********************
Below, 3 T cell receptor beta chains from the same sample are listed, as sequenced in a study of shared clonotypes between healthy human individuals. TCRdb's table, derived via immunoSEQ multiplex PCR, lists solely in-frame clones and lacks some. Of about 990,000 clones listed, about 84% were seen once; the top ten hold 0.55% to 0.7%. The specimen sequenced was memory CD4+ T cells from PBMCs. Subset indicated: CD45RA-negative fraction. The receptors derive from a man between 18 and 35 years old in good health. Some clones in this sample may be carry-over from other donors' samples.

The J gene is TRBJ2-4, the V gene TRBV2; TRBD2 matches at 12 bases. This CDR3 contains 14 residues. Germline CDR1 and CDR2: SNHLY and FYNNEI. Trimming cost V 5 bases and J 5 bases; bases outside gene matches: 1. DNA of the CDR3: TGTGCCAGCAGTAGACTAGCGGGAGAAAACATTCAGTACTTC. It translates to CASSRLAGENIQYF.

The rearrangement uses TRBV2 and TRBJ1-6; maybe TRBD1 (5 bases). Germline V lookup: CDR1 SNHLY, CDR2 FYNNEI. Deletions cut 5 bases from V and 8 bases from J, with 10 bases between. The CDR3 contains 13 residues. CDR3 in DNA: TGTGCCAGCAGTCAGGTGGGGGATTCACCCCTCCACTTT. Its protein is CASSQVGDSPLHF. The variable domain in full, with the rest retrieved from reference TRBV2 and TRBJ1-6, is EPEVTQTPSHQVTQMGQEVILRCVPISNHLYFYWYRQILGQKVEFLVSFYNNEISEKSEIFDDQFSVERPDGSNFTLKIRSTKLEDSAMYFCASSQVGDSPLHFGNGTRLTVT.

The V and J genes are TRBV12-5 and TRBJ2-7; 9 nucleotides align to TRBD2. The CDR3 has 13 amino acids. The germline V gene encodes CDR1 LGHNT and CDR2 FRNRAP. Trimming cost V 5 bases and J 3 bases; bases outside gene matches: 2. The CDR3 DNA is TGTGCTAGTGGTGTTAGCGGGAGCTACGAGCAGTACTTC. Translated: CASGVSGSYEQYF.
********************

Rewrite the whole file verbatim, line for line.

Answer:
Below, 3 T cell receptor beta chains from the same sample are listed, as sequenced in a study of shared clonotypes between healthy human individuals. TCRdb's table, derived via immunoSEQ multiplex PCR, lists solely in-frame clones and lacks some. Of about 990,000 clones listed, about 84% were seen once; the top ten hold 0.55% to 0.7%. The specimen sequenced was memory CD4+ T cells from PBMCs. Subset indicated: CD45RA-negative fraction. The receptors derive from a man between 18 and 35 years old in good health. Some clones in this sample may be carry-over from other donors' samples.

The J gene is TRBJ2-4, the V gene TRBV2; TRBD2 matches at 12 bases. This CDR3 contains 14 residues. Germline CDR1 and CDR2: SNHLY and FYNNEI. Trimming cost V 5 bases and J 5 bases; bases outside gene matches: 1. DNA of the CDR3: TGTGCCAGCAGTAGACTAGCGGGAGAAAACATTCAGTACTTC. It translates to CASSRLAGENIQYF.

The rearrangement uses TRBV2 and TRBJ1-6; maybe TRBD1 (5 bases). Germline V lookup: CDR1 SNHLY, CDR2 FYNNEI. Deletions cut 5 bases from V and 8 bases from J, with 10 bases between. The CDR3 contains 13 residues. CDR3 in DNA: TGTGCCAGCAGTCAGGTGGGGGATTCACCCCTCCACTTT. Its protein is CASSQVGDSPLHF. The variable domain in full, with the rest retrieved from reference TRBV2 and TRBJ1-6, is EPEVTQTPSHQVTQMGQEVILRCVPISNHLYFYWYRQILGQKVEFLVSFYNNEISEKSEIFDDQFSVERPDGSNFTLKIRSTKLEDSAMYFCASSQVGDSPLHFGNGTRLTVT.

The V and J genes are TRBV12-5 and TRBJ2-7; 9 nucleotides align to TRBD2. The CDR3 has 13 amino acids. The germline V gene encodes CDR1 LGHNT and CDR2 FRNRAP. Trimming cost V 5 bases and J 3 bases; bases outside gene matches: 2. The CDR3 DNA is TGTGCTAGTGGTGTTAGCGGGAGCTACGAGCAGTACTTC. Translated: CASGVSGSYEQYF.